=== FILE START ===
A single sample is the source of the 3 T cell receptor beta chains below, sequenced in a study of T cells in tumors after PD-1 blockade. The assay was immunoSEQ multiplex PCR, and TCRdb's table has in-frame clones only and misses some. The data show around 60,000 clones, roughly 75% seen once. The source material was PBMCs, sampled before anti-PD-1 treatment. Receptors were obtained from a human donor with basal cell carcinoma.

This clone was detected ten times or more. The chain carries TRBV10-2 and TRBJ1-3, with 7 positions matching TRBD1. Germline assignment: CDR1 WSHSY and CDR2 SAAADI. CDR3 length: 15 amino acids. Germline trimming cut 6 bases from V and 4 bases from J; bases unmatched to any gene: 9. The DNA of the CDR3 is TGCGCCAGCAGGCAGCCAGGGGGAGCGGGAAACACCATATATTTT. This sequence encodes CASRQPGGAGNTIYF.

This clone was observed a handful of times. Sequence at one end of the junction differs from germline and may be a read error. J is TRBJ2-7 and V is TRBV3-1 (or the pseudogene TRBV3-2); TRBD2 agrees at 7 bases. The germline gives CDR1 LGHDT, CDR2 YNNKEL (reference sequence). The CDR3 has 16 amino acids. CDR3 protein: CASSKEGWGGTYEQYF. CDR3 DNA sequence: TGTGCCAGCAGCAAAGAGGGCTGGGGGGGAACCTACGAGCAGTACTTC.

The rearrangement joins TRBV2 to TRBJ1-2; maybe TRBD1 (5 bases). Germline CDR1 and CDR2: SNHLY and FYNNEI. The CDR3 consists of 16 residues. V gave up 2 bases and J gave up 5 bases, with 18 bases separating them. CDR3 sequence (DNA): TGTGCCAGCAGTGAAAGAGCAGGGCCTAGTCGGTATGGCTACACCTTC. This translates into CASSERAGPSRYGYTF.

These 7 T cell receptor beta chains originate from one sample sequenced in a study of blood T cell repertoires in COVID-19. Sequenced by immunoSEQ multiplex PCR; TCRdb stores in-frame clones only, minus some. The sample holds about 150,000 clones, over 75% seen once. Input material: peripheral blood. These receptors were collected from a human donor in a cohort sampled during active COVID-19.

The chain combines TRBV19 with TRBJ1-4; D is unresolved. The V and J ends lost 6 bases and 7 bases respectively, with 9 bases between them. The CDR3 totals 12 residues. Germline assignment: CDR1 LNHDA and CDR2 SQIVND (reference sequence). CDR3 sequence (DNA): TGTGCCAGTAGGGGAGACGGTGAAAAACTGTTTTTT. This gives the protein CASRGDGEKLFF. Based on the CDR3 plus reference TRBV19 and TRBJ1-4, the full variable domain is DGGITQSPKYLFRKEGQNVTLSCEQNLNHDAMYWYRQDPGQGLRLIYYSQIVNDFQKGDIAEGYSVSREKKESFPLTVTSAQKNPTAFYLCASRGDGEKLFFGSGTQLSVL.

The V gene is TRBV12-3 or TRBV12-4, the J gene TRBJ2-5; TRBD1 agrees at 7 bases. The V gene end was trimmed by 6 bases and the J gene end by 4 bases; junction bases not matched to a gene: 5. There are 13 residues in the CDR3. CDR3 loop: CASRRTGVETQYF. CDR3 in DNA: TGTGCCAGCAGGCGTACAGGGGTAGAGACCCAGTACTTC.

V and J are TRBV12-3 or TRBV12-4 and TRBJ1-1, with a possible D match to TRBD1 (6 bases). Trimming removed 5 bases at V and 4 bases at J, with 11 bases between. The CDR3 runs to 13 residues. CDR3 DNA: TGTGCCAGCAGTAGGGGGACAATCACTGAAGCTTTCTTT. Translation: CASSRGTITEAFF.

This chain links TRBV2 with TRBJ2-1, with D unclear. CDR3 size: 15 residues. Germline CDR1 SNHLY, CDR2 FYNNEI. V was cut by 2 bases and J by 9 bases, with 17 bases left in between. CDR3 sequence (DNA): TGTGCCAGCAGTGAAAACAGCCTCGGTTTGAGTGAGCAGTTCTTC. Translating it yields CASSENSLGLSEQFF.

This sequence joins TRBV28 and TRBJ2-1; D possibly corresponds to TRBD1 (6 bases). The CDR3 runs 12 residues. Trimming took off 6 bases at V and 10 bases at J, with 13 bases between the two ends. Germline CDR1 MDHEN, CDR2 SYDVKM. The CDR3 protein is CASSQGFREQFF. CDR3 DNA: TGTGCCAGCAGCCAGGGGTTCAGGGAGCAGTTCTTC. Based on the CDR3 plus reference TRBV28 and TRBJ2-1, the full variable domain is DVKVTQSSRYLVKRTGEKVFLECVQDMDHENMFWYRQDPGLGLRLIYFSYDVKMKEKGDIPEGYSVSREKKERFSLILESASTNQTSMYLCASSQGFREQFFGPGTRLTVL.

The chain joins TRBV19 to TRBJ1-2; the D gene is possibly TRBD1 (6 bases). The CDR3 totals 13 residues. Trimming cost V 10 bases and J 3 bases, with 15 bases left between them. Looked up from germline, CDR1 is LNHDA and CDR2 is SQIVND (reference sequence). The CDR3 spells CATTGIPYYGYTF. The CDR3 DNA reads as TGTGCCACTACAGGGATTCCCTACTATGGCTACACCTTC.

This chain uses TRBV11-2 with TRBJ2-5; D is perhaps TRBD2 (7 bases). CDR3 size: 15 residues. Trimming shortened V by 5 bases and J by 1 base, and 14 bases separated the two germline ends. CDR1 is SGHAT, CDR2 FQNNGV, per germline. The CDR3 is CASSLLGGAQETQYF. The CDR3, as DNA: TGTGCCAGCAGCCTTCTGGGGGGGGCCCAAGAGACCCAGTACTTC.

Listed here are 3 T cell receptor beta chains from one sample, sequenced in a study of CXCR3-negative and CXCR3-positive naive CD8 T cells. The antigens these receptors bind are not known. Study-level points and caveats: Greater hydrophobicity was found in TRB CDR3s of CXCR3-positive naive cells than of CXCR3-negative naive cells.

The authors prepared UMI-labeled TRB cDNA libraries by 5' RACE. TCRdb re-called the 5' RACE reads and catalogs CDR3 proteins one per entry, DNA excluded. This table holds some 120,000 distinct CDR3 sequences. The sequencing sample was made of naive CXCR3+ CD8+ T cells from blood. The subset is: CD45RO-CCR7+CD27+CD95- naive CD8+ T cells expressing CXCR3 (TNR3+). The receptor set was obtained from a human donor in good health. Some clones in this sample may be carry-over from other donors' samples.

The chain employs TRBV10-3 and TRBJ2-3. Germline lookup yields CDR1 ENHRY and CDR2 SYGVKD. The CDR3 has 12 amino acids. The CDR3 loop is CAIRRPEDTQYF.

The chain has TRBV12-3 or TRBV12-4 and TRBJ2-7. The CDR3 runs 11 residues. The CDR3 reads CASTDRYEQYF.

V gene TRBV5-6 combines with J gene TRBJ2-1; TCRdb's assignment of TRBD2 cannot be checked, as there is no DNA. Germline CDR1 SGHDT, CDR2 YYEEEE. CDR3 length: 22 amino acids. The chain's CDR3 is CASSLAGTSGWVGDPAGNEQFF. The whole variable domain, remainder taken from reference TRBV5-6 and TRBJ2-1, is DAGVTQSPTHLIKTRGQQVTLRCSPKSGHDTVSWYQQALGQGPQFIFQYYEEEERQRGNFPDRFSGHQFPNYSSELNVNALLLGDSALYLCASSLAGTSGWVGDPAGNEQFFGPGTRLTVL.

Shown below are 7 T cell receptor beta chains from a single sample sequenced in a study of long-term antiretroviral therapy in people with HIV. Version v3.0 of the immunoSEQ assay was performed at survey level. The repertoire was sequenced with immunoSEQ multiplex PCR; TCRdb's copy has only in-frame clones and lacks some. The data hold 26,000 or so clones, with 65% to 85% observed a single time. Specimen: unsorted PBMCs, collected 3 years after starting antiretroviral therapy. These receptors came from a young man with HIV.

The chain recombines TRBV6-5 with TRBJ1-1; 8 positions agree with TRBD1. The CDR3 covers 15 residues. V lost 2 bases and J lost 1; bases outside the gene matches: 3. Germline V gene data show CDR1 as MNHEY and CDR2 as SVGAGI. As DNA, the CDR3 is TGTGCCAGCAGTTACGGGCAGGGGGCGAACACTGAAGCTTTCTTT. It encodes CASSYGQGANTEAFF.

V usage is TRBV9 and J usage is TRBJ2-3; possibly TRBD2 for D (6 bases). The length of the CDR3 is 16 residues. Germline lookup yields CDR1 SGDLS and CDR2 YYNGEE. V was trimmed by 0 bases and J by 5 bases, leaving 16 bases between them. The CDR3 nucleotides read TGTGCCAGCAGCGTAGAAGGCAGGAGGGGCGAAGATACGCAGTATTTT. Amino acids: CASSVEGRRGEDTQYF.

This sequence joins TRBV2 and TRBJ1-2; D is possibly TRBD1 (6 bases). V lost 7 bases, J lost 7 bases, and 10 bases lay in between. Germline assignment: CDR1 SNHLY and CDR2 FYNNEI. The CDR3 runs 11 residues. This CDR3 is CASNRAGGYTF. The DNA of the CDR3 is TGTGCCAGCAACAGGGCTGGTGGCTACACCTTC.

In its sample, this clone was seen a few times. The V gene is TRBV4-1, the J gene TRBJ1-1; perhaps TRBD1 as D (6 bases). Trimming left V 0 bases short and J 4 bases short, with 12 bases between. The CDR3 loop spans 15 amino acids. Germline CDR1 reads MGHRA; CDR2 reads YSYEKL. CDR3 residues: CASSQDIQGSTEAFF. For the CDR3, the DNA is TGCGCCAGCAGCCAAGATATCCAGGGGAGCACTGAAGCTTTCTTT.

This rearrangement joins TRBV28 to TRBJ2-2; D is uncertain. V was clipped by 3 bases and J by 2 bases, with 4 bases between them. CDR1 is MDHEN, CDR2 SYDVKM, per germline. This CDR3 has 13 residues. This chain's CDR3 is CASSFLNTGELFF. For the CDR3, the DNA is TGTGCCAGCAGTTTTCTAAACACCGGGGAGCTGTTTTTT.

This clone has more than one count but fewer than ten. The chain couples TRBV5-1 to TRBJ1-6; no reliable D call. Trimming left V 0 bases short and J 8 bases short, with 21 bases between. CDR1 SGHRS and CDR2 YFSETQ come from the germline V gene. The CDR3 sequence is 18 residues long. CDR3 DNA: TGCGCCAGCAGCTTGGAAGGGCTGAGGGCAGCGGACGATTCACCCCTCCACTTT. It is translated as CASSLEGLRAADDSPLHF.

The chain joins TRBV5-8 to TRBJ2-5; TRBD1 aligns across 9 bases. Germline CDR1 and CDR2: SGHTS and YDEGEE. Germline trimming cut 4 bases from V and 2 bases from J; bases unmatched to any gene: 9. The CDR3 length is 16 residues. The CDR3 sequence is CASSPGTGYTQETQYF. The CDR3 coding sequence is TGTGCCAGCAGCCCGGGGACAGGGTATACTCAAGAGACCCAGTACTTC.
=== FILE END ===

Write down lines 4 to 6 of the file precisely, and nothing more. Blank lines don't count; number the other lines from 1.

The rearrangement joins TRBV2 to TRBJ1-2; maybe TRBD1 (5 bases). Germline CDR1 and CDR2: SNHLY and FYNNEI. The CDR3 consists of 16 residues. V gave up 2 bases and J gave up 5 bases, with 18 bases separating them. CDR3 sequence (DNA): TGTGCCAGCAGTGAAAGAGCAGGGCCTAGTCGGTATGGCTACACCTTC. This translates into CASSERAGPSRYGYTF.

These 7 T cell receptor beta chains originate from one sample sequenced in a study of blood T cell repertoires in COVID-19. Sequenced by immunoSEQ multiplex PCR; TCRdb stores in-frame clones only, minus some. The sample holds about 150,000 clones, over 75% seen once. Input material: peripheral blood. These receptors were collected from a human donor in a cohort sampled during active COVID-19.

The chain combines TRBV19 with TRBJ1-4; D is unresolved. The V and J ends lost 6 bases and 7 bases respectively, with 9 bases between them. The CDR3 totals 12 residues. Germline assignment: CDR1 LNHDA and CDR2 SQIVND (reference sequence). CDR3 sequence (DNA): TGTGCCAGTAGGGGAGACGGTGAAAAACTGTTTTTT. This gives the protein CASRGDGEKLFF. Based on the CDR3 plus reference TRBV19 and TRBJ1-4, the full variable domain is DGGITQSPKYLFRKEGQNVTLSCEQNLNHDAMYWYRQDPGQGLRLIYYSQIVNDFQKGDIAEGYSVSREKKESFPLTVTSAQKNPTAFYLCASRGDGEKLFFGSGTQLSVL.